(air·line \ -līn \ re·tail·ing \ rē-tā-liŋ )
The process of pricing and packaging air and non-air products and selling those products consistently across all channels. This ensures the right offers are targeted appropriately to travelers at the right time in their purchase process.
While progress has been made by trailblazers over the last few years, many airlines are still constrained in their ability to influence travelers and retail successfully across the entire customer journey. Siloed data, a lack of customer insights and disparate distribution strategies have limited airlines’ access to the information and resources necessary to excel as world-class retailers.
In looking back at the genesis of airline retailing and exploring the early years of NDC, we see new tools and standards, emerging technologies and inspired approaches putting airlines and their distribution partners ahead in the retailing game.
Dynamic 1: Thinking Beyond the Seat
Historically, airline retailing revolved around the selling of a single aircraft seat – simple, straightforward merchandising. If a seat was available on a particular route at a specific time, an airline made it available for sale.
The seat availability process was relatively easy, too. Airlines chose to distribute their product (the seat) via two primary retail channels, either directly to the customer through their own websites and/or indirectly via third parties such as travel agents, online travel agencies and travel management companies. Often, this third-party distribution is managed through a global distribution system, or GDS.
This two-pronged approach didn’t fully address the need to personalize offers, and airlines required more sophisticated ways to create, distribute and sell more dynamic content. The expansion of the product catalog, driven by the growing importance of ancillaries as a revenue stream, added complexity. Airlines now not only have more content to sell, but also more content combinations to merchandize in a differentiated way.
Dynamic 2: Low-Cost Models
The impact of low-cost carriers further prompted airlines to broaden the range of products and services offered, unbundling them from the sale of the seat.
Dynamic 3: Personalization
As a result of these dynamics, personalization has emerged as the ultimate goal for successful airline retailing. Understanding why someone is traveling and being able to infer the types of products and experiences they care about increases opportunity for conversion. Similar to Amazon, Spotify or Netflix, travel suppliers and sellers would like to deliver personalized suggestions to enhance the shopping experience (i.e., customers who bought X also bought Y).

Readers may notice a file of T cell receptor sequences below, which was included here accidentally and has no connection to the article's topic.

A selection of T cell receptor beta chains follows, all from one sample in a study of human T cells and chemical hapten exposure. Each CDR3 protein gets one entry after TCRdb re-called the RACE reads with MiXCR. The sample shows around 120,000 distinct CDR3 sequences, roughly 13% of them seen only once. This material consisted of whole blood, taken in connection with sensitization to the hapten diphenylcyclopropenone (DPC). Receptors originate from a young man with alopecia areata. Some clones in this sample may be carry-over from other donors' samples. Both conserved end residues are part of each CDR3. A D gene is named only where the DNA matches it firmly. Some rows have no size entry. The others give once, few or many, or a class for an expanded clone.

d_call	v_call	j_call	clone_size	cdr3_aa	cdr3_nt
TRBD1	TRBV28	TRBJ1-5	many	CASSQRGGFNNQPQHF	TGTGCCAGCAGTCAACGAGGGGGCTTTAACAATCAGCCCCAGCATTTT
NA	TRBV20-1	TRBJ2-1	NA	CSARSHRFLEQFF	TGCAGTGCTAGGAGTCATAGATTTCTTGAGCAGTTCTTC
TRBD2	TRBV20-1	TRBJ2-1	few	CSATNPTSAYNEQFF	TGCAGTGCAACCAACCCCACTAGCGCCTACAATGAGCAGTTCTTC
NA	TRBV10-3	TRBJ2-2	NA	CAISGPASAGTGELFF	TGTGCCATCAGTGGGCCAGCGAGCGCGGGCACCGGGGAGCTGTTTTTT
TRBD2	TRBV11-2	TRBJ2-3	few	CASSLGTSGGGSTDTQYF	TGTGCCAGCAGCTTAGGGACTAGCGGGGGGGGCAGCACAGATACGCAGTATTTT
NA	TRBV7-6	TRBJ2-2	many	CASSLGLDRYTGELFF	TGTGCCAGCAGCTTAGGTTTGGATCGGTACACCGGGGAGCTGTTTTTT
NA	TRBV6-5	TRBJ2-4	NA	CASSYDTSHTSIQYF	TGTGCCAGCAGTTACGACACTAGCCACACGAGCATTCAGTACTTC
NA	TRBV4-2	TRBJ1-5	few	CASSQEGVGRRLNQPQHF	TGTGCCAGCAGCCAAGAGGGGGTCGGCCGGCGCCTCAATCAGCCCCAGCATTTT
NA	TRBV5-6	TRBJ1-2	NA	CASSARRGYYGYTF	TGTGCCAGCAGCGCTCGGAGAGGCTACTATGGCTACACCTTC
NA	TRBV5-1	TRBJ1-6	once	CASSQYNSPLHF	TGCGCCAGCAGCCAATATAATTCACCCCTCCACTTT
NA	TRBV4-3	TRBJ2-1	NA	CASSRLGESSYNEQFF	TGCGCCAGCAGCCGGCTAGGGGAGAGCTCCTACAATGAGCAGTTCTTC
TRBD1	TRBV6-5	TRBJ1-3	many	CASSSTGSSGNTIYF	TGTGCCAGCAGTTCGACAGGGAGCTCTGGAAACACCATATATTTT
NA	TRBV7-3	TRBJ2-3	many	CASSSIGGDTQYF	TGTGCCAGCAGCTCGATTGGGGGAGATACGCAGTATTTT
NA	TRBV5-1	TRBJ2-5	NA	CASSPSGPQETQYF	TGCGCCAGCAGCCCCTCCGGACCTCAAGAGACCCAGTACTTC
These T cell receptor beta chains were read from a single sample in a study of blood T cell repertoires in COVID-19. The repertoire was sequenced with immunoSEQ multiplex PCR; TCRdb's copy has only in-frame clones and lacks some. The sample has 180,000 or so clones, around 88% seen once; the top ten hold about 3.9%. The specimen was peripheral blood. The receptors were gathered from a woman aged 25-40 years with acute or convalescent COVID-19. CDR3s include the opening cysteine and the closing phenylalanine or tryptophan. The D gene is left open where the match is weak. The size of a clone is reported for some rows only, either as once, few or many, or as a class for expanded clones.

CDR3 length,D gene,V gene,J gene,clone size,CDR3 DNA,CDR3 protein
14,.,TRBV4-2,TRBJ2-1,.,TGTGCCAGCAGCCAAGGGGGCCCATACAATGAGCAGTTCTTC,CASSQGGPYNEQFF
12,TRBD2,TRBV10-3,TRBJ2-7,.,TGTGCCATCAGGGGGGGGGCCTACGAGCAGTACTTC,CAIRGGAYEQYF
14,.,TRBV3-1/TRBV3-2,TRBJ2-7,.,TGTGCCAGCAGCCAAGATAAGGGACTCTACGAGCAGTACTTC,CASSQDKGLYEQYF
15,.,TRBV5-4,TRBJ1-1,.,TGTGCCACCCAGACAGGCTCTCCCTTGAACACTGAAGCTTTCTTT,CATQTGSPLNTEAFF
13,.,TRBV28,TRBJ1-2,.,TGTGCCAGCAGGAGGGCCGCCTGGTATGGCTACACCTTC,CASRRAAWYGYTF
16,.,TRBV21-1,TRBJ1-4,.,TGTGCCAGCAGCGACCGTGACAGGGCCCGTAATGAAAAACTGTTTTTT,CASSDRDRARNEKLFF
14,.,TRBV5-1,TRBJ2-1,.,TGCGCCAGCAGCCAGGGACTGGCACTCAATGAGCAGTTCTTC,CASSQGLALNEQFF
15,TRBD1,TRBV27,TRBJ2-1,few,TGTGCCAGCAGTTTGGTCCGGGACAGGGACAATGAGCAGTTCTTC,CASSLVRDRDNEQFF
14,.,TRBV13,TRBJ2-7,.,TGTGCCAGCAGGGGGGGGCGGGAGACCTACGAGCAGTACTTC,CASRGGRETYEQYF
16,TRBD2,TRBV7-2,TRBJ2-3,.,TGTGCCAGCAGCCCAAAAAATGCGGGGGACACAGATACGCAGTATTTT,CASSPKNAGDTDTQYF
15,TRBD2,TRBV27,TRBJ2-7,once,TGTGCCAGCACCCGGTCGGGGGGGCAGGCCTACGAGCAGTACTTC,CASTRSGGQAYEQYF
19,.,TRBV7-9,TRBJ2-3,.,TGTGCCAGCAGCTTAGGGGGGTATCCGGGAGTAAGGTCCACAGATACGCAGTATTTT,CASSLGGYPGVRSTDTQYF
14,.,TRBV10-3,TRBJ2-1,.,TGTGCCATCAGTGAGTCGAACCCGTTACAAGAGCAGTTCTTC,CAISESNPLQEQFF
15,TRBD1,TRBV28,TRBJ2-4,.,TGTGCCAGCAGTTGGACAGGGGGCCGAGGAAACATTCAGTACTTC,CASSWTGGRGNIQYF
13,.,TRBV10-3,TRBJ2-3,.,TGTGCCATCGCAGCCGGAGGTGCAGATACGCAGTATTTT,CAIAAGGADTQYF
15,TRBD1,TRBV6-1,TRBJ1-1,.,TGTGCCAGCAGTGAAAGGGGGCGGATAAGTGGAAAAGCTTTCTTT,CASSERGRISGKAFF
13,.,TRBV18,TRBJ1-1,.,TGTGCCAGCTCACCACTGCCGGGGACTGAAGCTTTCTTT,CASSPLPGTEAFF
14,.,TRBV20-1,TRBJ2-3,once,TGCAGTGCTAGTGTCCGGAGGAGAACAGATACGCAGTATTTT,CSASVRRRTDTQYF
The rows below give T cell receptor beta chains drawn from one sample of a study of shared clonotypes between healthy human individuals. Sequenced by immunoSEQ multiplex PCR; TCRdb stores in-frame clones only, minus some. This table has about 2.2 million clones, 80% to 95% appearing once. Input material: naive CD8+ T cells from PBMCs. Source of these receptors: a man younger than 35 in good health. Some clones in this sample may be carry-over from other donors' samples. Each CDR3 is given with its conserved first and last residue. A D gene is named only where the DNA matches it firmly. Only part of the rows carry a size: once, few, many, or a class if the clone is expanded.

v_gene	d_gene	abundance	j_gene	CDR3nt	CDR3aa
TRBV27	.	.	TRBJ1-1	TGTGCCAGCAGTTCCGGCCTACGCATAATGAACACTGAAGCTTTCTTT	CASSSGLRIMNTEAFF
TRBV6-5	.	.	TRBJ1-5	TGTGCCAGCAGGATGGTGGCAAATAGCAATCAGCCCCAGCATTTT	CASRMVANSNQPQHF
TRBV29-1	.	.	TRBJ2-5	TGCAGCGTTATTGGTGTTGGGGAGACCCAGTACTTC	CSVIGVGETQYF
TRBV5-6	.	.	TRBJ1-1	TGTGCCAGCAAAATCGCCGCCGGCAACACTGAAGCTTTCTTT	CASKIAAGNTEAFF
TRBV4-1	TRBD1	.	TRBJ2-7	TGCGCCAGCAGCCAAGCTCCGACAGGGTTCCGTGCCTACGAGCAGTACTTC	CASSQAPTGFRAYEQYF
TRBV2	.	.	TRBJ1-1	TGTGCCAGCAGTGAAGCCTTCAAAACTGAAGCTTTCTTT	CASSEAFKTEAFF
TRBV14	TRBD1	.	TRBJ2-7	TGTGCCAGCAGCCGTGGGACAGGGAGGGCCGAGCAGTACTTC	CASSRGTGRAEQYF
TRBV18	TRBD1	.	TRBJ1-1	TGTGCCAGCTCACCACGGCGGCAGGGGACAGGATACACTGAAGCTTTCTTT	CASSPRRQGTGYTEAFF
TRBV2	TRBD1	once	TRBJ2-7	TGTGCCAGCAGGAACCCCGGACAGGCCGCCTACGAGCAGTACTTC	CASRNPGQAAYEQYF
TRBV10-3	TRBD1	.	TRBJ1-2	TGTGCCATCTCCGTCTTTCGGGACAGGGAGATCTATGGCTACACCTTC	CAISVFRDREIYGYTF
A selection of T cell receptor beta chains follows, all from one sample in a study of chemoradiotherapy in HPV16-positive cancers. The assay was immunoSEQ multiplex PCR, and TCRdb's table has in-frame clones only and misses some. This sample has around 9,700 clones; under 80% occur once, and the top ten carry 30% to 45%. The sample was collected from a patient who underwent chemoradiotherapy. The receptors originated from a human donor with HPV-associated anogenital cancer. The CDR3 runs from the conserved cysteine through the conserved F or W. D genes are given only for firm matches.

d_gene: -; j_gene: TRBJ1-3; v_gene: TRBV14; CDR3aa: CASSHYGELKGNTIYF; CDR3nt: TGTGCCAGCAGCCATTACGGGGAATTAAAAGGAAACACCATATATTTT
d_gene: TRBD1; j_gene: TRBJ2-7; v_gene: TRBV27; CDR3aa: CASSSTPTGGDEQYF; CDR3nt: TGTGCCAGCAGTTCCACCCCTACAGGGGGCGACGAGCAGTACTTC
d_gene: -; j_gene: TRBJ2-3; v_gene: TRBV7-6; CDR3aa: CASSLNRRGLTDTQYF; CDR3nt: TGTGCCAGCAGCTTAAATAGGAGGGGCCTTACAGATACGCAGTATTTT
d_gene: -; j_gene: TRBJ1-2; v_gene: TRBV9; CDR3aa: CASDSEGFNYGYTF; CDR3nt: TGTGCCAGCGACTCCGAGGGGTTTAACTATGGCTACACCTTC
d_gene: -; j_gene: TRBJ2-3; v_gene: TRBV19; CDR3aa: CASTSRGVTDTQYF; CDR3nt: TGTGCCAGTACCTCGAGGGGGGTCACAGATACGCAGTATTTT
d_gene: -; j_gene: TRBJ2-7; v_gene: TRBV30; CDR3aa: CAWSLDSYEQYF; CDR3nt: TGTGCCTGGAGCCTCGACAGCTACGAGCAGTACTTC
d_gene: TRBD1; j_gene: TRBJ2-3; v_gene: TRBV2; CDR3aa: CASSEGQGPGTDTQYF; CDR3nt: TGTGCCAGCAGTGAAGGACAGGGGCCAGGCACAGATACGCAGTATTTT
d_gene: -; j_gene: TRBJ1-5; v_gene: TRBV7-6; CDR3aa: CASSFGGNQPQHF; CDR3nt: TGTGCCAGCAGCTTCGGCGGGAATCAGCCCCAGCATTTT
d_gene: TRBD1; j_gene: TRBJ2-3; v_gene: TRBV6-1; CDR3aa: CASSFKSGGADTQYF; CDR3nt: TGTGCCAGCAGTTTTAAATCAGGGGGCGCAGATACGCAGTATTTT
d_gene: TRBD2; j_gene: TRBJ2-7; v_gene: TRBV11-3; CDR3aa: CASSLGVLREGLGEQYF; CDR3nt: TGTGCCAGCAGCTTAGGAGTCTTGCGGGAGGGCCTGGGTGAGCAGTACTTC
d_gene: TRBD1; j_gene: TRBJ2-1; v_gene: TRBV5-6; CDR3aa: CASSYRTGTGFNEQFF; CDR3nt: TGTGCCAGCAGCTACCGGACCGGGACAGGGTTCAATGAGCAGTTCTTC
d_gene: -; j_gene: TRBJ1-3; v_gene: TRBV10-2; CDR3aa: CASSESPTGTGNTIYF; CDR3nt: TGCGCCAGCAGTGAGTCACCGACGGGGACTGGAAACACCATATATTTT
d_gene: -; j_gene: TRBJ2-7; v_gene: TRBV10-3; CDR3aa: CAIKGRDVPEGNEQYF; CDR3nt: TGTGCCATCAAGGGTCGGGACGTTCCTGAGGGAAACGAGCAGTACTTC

Consider this: a traveler could spend US$20,000 annually without the airline knowing so much as his or her meal preferences or activities that could be of interest in destination. In our ultra-connected world, travelers have come to expect their retail experiences to be tailored to them.
The Ultimate Goal
To align with the expectations of modern consumers, airlines and travel agencies must think and behave like true retailers. They need to…
- Analyze consumer behavior and market data to better target future offers
- Understand the full customer journey and determine how they can fulfill as many needs as possible
- Predict what their customer might also want or need, then deliver it
None of this can be managed on intuition alone. Airlines need intelligent systems to create these smart offers.
Making the Shift
At the heart of delivering personalized offers to customers is an intelligent offer and order management platform, which centralizes offer creation, supports omnichannel controls and provides sophisticated order management capabilities across multiple suppliers. Unlike the EDIFACT modes that accounts for seats, fares and availability via relatively static third-party filings, airline offer management platforms use market and customer data and decision-support tools to create dynamic, persona-based offers and deliver ultra-fast shopping responses.